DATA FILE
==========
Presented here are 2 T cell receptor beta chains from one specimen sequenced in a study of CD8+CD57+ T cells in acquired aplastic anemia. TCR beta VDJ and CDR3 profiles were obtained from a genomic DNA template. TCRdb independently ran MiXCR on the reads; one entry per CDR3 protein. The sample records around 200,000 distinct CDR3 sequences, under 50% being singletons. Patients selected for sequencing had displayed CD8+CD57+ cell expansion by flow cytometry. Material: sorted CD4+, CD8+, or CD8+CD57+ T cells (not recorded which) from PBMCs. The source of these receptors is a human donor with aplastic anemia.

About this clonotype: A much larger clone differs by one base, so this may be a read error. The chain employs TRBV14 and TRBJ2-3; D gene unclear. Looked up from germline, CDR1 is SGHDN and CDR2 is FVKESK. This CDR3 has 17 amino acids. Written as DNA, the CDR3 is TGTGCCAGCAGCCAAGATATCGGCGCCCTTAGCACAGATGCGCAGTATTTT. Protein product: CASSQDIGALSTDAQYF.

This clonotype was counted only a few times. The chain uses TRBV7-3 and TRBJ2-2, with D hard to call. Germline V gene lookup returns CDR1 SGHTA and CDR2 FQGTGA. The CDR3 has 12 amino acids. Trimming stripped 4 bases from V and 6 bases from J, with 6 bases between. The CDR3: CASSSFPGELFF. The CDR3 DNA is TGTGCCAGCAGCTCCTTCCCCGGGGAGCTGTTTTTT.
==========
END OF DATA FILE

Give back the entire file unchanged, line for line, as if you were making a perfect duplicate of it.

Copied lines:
Presented here are 2 T cell receptor beta chains from one specimen sequenced in a study of CD8+CD57+ T cells in acquired aplastic anemia. TCR beta VDJ and CDR3 profiles were obtained from a genomic DNA template. TCRdb independently ran MiXCR on the reads; one entry per CDR3 protein. The sample records around 200,000 distinct CDR3 sequences, under 50% being singletons. Patients selected for sequencing had displayed CD8+CD57+ cell expansion by flow cytometry. Material: sorted CD4+, CD8+, or CD8+CD57+ T cells (not recorded which) from PBMCs. The source of these receptors is a human donor with aplastic anemia.

About this clonotype: A much larger clone differs by one base, so this may be a read error. The chain employs TRBV14 and TRBJ2-3; D gene unclear. Looked up from germline, CDR1 is SGHDN and CDR2 is FVKESK. This CDR3 has 17 amino acids. Written as DNA, the CDR3 is TGTGCCAGCAGCCAAGATATCGGCGCCCTTAGCACAGATGCGCAGTATTTT. Protein product: CASSQDIGALSTDAQYF.

This clonotype was counted only a few times. The chain uses TRBV7-3 and TRBJ2-2, with D hard to call. Germline V gene lookup returns CDR1 SGHTA and CDR2 FQGTGA. The CDR3 has 12 amino acids. Trimming stripped 4 bases from V and 6 bases from J, with 6 bases between. The CDR3: CASSSFPGELFF. The CDR3 DNA is TGTGCCAGCAGCTCCTTCCCCGGGGAGCTGTTTTTT.